Emergent technologies and future prospects

No other century has begun with such an awareness of the potential for change and of the uncertainties that underlie that perception. The best we can do is identify the developing technologies and socio-economic trends that are clearly discernible and extrapolate from them. There are some predictions we can make with reasonable confidence and consider the implications for architects and related professions. There is little doubt that global warming will trigger changes that will fundamentally...

Glenwood Park Atlanta Georgia

Www Progetto

Due to be completed in 2006, Glenwood Park (Figure 20.3) aims to be 'a model of environmentally conscious urbanism' according to its developer Charles Brewer. The site is two miles east of downtown Atlanta and the developers have managed to 'civilise' a state highway, converting it to the development's main street with traffic calming Glenwood Park neighbourhood as proposed measures and lined with trees and shops. The object is to be pedestrian friendly 'to create a sociable, walkable community...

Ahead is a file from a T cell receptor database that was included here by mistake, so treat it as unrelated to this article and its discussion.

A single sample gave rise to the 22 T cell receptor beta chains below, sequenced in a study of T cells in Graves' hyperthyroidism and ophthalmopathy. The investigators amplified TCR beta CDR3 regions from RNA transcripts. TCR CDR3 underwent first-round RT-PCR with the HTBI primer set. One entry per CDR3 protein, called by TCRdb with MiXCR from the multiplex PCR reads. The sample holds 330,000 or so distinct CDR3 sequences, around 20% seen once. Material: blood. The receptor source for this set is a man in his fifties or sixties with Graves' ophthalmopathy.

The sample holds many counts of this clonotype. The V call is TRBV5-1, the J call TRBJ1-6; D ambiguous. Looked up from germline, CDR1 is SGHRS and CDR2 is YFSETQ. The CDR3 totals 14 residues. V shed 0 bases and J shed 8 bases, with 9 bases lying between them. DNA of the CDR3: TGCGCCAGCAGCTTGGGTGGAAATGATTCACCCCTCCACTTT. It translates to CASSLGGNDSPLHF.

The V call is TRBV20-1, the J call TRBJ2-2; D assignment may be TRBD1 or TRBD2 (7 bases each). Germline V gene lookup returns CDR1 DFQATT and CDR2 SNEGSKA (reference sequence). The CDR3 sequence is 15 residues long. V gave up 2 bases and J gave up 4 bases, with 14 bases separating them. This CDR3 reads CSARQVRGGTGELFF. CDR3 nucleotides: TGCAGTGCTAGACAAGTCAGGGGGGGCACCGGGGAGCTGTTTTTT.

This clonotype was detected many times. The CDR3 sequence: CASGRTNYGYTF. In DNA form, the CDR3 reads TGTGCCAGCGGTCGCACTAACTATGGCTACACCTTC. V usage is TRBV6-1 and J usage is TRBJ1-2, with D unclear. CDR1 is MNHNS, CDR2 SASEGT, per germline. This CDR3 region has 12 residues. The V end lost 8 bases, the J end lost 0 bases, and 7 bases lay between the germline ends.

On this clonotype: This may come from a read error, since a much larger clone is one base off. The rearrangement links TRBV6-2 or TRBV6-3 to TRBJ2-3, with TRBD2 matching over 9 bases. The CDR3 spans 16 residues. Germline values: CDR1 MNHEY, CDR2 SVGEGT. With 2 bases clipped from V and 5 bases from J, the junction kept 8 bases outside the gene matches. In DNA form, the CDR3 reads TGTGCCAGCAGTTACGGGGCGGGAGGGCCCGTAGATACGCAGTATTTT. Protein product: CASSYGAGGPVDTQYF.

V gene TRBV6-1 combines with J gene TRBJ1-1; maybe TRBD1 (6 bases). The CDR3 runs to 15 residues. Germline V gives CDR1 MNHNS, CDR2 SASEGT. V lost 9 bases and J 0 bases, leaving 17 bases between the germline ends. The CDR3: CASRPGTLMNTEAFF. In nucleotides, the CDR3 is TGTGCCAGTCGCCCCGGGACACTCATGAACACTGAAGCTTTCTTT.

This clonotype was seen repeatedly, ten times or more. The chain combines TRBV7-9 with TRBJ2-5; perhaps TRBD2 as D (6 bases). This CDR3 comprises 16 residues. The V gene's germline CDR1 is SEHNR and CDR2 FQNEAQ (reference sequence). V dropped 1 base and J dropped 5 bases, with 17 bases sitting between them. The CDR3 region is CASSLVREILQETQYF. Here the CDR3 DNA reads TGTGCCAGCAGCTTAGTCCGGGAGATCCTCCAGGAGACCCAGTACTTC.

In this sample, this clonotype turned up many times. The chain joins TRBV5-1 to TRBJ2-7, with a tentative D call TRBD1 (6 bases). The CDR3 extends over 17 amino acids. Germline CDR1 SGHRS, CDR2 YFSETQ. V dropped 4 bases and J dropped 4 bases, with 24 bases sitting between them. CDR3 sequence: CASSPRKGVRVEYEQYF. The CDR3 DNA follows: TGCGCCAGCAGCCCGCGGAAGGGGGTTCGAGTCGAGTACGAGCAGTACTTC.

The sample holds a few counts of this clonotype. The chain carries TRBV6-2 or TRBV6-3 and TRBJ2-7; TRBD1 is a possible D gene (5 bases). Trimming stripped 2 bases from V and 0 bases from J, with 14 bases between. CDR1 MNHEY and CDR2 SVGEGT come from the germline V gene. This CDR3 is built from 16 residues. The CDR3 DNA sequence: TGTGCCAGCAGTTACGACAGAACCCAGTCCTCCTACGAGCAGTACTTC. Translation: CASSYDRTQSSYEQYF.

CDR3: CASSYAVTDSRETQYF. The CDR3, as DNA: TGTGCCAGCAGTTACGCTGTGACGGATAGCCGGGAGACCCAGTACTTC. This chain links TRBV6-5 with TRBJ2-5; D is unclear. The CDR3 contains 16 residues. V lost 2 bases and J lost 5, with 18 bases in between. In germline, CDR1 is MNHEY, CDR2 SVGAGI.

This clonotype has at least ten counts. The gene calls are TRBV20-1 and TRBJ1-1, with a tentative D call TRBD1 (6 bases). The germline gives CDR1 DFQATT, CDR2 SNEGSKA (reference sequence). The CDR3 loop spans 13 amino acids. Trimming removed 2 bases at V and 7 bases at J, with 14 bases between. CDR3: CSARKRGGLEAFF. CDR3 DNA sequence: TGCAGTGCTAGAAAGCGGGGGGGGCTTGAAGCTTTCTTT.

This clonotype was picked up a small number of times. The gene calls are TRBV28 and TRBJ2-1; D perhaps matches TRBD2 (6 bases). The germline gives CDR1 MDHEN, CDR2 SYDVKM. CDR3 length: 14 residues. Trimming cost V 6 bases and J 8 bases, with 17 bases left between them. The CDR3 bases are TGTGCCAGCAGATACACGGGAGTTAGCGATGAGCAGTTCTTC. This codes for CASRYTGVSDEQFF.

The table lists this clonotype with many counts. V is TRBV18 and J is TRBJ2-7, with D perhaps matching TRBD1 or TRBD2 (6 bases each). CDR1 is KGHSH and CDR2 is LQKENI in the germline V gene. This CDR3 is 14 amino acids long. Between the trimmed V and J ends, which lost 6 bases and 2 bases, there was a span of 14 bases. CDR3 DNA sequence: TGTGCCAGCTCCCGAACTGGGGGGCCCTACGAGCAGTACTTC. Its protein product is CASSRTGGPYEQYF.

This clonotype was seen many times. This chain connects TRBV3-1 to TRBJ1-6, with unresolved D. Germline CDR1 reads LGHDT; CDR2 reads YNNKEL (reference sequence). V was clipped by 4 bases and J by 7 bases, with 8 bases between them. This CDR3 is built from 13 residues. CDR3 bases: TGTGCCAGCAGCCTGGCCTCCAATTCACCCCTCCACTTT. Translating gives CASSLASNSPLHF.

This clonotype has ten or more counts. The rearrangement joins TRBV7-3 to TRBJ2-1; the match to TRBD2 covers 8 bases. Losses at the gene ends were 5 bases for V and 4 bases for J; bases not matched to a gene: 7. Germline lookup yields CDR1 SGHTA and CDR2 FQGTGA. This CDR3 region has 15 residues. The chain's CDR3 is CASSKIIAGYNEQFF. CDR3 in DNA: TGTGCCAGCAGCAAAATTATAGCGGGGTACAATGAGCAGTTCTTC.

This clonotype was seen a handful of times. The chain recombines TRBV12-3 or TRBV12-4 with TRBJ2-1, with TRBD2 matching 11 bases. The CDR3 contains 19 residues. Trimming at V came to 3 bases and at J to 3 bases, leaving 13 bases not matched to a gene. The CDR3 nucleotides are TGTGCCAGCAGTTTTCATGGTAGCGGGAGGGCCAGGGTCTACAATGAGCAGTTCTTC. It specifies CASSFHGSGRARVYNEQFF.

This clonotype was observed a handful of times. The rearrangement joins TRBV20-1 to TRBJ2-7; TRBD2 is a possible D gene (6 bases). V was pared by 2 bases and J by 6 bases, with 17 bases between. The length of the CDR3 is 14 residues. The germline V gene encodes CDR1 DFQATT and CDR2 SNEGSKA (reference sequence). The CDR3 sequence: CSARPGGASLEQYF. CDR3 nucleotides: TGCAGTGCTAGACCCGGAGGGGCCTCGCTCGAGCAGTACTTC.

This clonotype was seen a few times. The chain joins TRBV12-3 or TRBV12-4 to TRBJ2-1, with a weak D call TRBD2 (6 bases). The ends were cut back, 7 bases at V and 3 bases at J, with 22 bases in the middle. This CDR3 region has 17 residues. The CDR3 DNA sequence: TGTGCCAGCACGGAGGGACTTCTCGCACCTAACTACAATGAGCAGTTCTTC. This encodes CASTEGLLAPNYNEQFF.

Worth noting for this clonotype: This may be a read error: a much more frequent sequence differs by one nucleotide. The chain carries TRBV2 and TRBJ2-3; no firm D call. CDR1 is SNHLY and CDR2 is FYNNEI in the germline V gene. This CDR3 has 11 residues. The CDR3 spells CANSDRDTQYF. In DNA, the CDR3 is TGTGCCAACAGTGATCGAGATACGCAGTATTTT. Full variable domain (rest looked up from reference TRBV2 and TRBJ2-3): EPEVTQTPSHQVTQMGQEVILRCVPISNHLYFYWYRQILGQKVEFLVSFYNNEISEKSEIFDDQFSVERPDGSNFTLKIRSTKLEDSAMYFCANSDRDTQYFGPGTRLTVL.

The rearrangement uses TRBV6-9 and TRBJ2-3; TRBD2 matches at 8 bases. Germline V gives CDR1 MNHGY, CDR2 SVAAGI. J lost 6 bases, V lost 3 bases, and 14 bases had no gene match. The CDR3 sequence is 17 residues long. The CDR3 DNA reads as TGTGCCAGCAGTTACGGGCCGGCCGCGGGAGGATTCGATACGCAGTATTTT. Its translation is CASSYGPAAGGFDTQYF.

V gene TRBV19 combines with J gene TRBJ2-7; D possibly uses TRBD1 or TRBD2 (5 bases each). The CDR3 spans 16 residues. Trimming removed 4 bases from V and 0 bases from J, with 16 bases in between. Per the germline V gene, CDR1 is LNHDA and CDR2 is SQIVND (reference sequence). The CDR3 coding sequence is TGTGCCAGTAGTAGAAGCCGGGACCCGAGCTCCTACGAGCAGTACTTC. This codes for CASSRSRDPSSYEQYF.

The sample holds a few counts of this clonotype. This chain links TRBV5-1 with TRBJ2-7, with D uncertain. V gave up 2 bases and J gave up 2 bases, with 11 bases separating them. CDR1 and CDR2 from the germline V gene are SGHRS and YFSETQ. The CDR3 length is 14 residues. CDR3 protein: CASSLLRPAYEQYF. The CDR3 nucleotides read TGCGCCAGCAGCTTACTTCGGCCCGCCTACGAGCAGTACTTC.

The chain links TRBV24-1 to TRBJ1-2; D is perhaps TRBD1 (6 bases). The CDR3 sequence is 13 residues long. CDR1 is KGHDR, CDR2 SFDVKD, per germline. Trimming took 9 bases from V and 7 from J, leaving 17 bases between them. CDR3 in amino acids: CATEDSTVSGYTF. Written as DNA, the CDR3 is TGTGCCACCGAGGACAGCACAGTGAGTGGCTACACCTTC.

Microcombined heat and power CHP

It is interesting how two nineteenth century technologies, the Stirling engine and the fuel cell, are only now coming into their own. Invented by Robert Stirling in 1816, the engine that bears his name is described as an 'external combustion engine'. This is because heat is applied to the outside of the unit to heat up a gas within a sealed cylinder. The heat source is at one end of the cylinder whilst the cooling takes place at the opposite end. The internal piston is driven by the successive...

Energy for the future

If demand continues to rise at the present rate it is expected that most of the world's fossil fuel resources will run out around the middle of this century. There are still those who put their faith in the commercial application of nuclear fusion perhaps relying on the fact that an energy vacuum will radically alter the definition of 'commercial'. However, this goal still seems as elusive as ever. On a global scale there is no real optimism about the capacity of current renewable technology to...